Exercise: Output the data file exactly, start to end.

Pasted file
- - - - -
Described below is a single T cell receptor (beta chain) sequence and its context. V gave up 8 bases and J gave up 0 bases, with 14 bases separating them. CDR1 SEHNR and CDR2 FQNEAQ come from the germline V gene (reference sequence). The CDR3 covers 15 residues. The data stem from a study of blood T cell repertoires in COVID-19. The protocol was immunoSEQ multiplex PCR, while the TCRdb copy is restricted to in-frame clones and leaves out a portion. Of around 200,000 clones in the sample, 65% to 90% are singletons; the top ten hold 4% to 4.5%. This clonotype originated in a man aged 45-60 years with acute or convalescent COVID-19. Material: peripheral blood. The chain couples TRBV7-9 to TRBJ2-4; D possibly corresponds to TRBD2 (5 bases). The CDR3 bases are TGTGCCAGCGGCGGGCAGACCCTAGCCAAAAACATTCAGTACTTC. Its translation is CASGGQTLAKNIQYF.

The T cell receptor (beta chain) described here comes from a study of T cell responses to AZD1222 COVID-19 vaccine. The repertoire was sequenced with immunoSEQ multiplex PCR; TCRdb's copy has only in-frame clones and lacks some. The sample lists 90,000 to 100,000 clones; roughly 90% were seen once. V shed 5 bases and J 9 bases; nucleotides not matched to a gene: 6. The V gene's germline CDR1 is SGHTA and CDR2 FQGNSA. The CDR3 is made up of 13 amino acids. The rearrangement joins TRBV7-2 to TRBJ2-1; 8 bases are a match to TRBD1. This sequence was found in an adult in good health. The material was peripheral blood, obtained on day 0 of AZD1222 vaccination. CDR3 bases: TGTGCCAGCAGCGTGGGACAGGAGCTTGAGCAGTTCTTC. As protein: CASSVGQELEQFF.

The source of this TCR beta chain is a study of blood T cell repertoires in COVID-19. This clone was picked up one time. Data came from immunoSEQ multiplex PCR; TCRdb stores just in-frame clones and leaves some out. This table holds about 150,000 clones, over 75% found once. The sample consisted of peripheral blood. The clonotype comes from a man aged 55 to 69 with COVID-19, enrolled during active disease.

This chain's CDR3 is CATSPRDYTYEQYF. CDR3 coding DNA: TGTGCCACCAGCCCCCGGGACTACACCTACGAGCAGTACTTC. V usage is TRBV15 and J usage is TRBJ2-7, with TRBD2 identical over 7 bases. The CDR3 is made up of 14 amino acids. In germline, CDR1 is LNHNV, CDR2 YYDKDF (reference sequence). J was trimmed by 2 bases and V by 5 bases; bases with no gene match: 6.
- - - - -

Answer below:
Described below is a single T cell receptor (beta chain) sequence and its context. V gave up 8 bases and J gave up 0 bases, with 14 bases separating them. CDR1 SEHNR and CDR2 FQNEAQ come from the germline V gene (reference sequence). The CDR3 covers 15 residues. The data stem from a study of blood T cell repertoires in COVID-19. The protocol was immunoSEQ multiplex PCR, while the TCRdb copy is restricted to in-frame clones and leaves out a portion. Of around 200,000 clones in the sample, 65% to 90% are singletons; the top ten hold 4% to 4.5%. This clonotype originated in a man aged 45-60 years with acute or convalescent COVID-19. Material: peripheral blood. The chain couples TRBV7-9 to TRBJ2-4; D possibly corresponds to TRBD2 (5 bases). The CDR3 bases are TGTGCCAGCGGCGGGCAGACCCTAGCCAAAAACATTCAGTACTTC. Its translation is CASGGQTLAKNIQYF.

The T cell receptor (beta chain) described here comes from a study of T cell responses to AZD1222 COVID-19 vaccine. The repertoire was sequenced with immunoSEQ multiplex PCR; TCRdb's copy has only in-frame clones and lacks some. The sample lists 90,000 to 100,000 clones; roughly 90% were seen once. V shed 5 bases and J 9 bases; nucleotides not matched to a gene: 6. The V gene's germline CDR1 is SGHTA and CDR2 FQGNSA. The CDR3 is made up of 13 amino acids. The rearrangement joins TRBV7-2 to TRBJ2-1; 8 bases are a match to TRBD1. This sequence was found in an adult in good health. The material was peripheral blood, obtained on day 0 of AZD1222 vaccination. CDR3 bases: TGTGCCAGCAGCGTGGGACAGGAGCTTGAGCAGTTCTTC. As protein: CASSVGQELEQFF.

The source of this TCR beta chain is a study of blood T cell repertoires in COVID-19. This clone was picked up one time. Data came from immunoSEQ multiplex PCR; TCRdb stores just in-frame clones and leaves some out. This table holds about 150,000 clones, over 75% found once. The sample consisted of peripheral blood. The clonotype comes from a man aged 55 to 69 with COVID-19, enrolled during active disease.

This chain's CDR3 is CATSPRDYTYEQYF. CDR3 coding DNA: TGTGCCACCAGCCCCCGGGACTACACCTACGAGCAGTACTTC. V usage is TRBV15 and J usage is TRBJ2-7, with TRBD2 identical over 7 bases. The CDR3 is made up of 14 amino acids. In germline, CDR1 is LNHNV, CDR2 YYDKDF (reference sequence). J was trimmed by 2 bases and V by 5 bases; bases with no gene match: 6.